The saints' Lives in this book were written in Italy in the thirteenth and fourteenth centuries. Here translated into English and in full for the first time, they shed light on the ways in which both lay men and women sought God in the urban environment, and how they were understood and described by contemporaries. Only one of these saints (Homobonus of Cremona) was formally canonised by the Pope: the others were locally venerated within the communities which had nurtured them. Earliest in date were Homobonus of Cremona and Raimondo Palmario of Piacenza, near-contemporaries and inhabitants of neighbouring cities, who died in 1197 and 1200 respectively; the latest was Enrico ('Rigo') of Bolzano, who died in Treviso in 1315. This was a period of rapid demographic and economic growth in the Italian urban environment; it witnessed much social and political upheaval, accompanied by religious change. Miracle collections are important hagiographical genre for some saints. The miracles which Umiliana de' Cerchi did in the first three years after her death and her posthumous appearances to her devotees were separately recorded, constituting, together with the Life, a hagiographical dossier. Umiliana and Pier Pettinaio were associated with the Franciscans, while Homobonus and Raimondo Palmario lived and died before 'the coming of the friars'. The Lives of both Pier Pettinaio of Siena and Rigo of Bolzano were written some time after their deaths, apparently to satisfy local and community pietas. There is no cross-reference between the Lives of Zita of Lucca and Rigo of Bolzano and their extensive miracle collections.

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Frugality, de-growth and Voluntary Simplicity
Alison Hulme

92 7 Ecological thrift: frugality, de-​growth and Voluntary Simplicity Thrift as a tool for de-​growth Discourses around frugality and the environment are by no means new, and voices from across academic disciplines call for thrift from a broadly ecological standpoint, and have done for many decades. Several well-​researched and bestselling reports on the threatened state of the global environment saw public awareness grow from the 1970s onwards. Key amongst these was Rachel Carson’s Silent Spring (1962) and the Club of Rome’s Limits to Growth report (1972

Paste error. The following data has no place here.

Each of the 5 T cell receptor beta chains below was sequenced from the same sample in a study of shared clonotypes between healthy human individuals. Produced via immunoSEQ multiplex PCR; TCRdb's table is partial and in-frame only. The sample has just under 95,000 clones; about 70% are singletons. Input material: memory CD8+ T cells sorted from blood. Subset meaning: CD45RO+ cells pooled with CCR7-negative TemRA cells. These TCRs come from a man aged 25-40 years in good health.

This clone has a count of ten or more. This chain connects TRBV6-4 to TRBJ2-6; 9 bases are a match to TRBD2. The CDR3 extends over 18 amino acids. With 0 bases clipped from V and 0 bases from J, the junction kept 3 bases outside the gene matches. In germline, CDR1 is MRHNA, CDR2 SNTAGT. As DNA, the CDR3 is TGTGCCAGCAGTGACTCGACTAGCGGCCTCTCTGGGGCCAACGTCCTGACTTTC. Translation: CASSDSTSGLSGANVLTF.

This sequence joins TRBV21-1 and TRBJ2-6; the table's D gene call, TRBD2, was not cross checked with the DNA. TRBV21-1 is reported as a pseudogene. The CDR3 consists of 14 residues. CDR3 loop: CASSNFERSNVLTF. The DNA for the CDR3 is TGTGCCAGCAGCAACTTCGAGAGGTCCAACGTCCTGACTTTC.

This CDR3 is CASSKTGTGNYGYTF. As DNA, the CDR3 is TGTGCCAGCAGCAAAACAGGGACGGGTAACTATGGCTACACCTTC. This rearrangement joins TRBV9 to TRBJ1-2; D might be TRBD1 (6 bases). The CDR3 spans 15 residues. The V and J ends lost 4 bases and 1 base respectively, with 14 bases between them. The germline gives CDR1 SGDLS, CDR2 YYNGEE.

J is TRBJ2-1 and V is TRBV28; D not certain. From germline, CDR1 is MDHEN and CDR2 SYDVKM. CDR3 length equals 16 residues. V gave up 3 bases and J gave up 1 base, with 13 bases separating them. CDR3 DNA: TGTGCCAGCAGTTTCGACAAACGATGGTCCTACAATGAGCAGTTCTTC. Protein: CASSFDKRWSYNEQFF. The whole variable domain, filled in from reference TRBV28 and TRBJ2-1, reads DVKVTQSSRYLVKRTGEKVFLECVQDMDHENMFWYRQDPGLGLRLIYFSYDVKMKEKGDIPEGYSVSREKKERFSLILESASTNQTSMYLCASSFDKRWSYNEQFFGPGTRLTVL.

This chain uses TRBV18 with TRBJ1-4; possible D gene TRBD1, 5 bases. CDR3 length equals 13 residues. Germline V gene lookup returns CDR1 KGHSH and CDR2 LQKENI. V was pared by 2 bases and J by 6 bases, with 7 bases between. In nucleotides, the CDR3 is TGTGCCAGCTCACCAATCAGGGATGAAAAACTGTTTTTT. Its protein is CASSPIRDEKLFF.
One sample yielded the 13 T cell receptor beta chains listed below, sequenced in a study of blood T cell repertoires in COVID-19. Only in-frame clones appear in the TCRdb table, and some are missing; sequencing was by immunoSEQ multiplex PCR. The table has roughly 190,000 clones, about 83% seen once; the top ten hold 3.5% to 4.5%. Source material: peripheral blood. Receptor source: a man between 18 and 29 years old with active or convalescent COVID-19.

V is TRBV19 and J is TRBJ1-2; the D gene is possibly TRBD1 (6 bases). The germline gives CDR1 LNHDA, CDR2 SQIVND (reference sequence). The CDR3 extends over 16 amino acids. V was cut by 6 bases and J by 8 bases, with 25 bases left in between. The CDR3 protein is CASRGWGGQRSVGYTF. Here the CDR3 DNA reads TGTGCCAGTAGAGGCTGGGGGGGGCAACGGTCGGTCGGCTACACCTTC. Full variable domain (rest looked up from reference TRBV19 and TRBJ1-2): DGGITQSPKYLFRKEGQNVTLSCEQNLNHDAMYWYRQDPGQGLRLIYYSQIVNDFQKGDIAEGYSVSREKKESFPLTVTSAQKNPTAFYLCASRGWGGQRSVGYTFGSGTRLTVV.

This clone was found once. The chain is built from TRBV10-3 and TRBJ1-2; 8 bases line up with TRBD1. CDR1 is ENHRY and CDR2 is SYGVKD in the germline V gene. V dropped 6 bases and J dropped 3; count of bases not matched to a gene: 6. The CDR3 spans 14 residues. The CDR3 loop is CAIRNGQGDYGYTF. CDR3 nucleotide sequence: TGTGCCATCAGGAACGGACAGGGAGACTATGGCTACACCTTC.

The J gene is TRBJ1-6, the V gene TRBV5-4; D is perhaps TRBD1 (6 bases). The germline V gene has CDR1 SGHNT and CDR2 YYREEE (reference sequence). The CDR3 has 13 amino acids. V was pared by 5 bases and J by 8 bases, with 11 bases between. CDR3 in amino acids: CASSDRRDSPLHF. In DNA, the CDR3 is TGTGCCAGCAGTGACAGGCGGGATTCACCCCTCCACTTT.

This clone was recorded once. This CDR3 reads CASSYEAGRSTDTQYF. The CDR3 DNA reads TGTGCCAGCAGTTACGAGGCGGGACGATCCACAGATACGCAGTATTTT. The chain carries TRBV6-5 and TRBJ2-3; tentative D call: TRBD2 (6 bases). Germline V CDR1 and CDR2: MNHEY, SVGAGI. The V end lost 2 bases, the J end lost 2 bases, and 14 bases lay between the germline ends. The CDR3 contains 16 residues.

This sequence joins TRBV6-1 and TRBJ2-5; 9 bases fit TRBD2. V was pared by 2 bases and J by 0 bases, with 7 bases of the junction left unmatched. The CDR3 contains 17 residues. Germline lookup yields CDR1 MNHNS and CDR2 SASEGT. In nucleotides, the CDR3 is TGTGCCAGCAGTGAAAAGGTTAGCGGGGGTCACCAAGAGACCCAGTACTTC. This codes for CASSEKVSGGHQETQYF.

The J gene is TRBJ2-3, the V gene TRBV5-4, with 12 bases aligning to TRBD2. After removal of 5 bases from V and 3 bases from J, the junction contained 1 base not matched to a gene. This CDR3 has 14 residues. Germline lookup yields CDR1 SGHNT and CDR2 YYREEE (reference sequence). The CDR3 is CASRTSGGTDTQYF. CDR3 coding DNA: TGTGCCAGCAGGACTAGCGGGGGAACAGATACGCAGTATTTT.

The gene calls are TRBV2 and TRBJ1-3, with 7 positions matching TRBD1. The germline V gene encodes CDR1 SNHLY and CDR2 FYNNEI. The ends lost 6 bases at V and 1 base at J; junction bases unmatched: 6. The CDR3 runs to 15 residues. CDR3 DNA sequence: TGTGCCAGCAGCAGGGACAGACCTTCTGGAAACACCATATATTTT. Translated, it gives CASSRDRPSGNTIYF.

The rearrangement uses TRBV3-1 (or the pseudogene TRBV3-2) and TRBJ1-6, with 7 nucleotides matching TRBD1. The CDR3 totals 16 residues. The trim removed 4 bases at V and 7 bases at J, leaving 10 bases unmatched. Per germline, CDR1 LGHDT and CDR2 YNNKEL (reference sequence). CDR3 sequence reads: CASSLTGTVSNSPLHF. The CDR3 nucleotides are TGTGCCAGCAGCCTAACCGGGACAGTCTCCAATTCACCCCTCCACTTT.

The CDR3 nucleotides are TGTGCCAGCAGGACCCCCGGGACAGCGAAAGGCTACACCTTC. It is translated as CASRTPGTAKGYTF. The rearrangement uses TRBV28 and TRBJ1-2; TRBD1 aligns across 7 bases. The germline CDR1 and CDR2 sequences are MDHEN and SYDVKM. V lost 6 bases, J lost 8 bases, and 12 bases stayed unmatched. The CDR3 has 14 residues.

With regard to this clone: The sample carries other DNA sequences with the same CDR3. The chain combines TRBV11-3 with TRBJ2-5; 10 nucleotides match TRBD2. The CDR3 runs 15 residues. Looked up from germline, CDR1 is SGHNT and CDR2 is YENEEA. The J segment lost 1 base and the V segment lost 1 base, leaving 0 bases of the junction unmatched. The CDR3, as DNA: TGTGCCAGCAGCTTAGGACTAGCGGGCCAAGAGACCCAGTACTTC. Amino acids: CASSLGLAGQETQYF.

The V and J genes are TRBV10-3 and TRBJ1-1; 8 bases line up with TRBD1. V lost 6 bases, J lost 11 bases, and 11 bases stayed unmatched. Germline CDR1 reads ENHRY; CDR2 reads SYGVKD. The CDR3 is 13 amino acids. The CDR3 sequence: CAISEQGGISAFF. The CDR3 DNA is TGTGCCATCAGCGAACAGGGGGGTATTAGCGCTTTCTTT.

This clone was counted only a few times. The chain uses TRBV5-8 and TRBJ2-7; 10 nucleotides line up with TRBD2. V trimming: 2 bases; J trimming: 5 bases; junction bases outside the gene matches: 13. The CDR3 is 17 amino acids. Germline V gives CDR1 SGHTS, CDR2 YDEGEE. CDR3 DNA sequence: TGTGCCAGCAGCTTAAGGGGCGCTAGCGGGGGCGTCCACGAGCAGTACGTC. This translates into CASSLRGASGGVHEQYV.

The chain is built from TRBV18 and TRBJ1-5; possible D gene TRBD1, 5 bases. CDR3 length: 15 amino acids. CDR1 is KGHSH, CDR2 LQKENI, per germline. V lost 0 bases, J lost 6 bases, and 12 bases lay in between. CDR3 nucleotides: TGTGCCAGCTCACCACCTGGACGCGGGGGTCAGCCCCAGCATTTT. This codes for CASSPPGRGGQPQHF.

in A brief history of thrift
Henriette Partzsch

9 •• How to be a cultural entrepreneur 1 Henriette Partzsch One of the most fascinating aspects of the nineteenth century is the growth and transformation of literary cultures in emerging modern, capitalist societies. Despite its rather patchy record as far as industrialization is concerned, Spain was no exception to this development, as even the most cursory glance at the digital archives of the historical press in Spain or Simón Palmer’s monumental handbook Escritoras españolas del siglo XIX (Spanish women writers of the nineteenth century) confirms.2 With

in Spain in the nineteenth century
William H. Schneider

expansion (McKay’s metaphor is actually the spread of ‘geographical fever’) of previous geographical interest as manifested by the Société de géographie in Paris, which for fifty years was the only such institution in the country. 17 Membership figures show that the society did grow dramatically after 1870 (see Figure 1 ). These figures explain why the even greater growth in geographical society membership

in Imperialism and the natural world
José Álvarez-Junco

advocated even more forcibly thereafter by Borja de Riquer, for whom the growth of regional nationalisms in the twentieth century has been due less to the strength and intolerable centralising pressures of españolismo than to its very weaknesses – in other words, ‘to the ineffectiveness of the state nationalising process’ in the nineteenth century, the outcome of which was ‘a weak Spanish identity’.1 The leading writers on this subject therefore seem to agree that Spanish nationalism confronted a problem at least as serious as the imprecision of its political objectives

in Spanish identity in the age of nations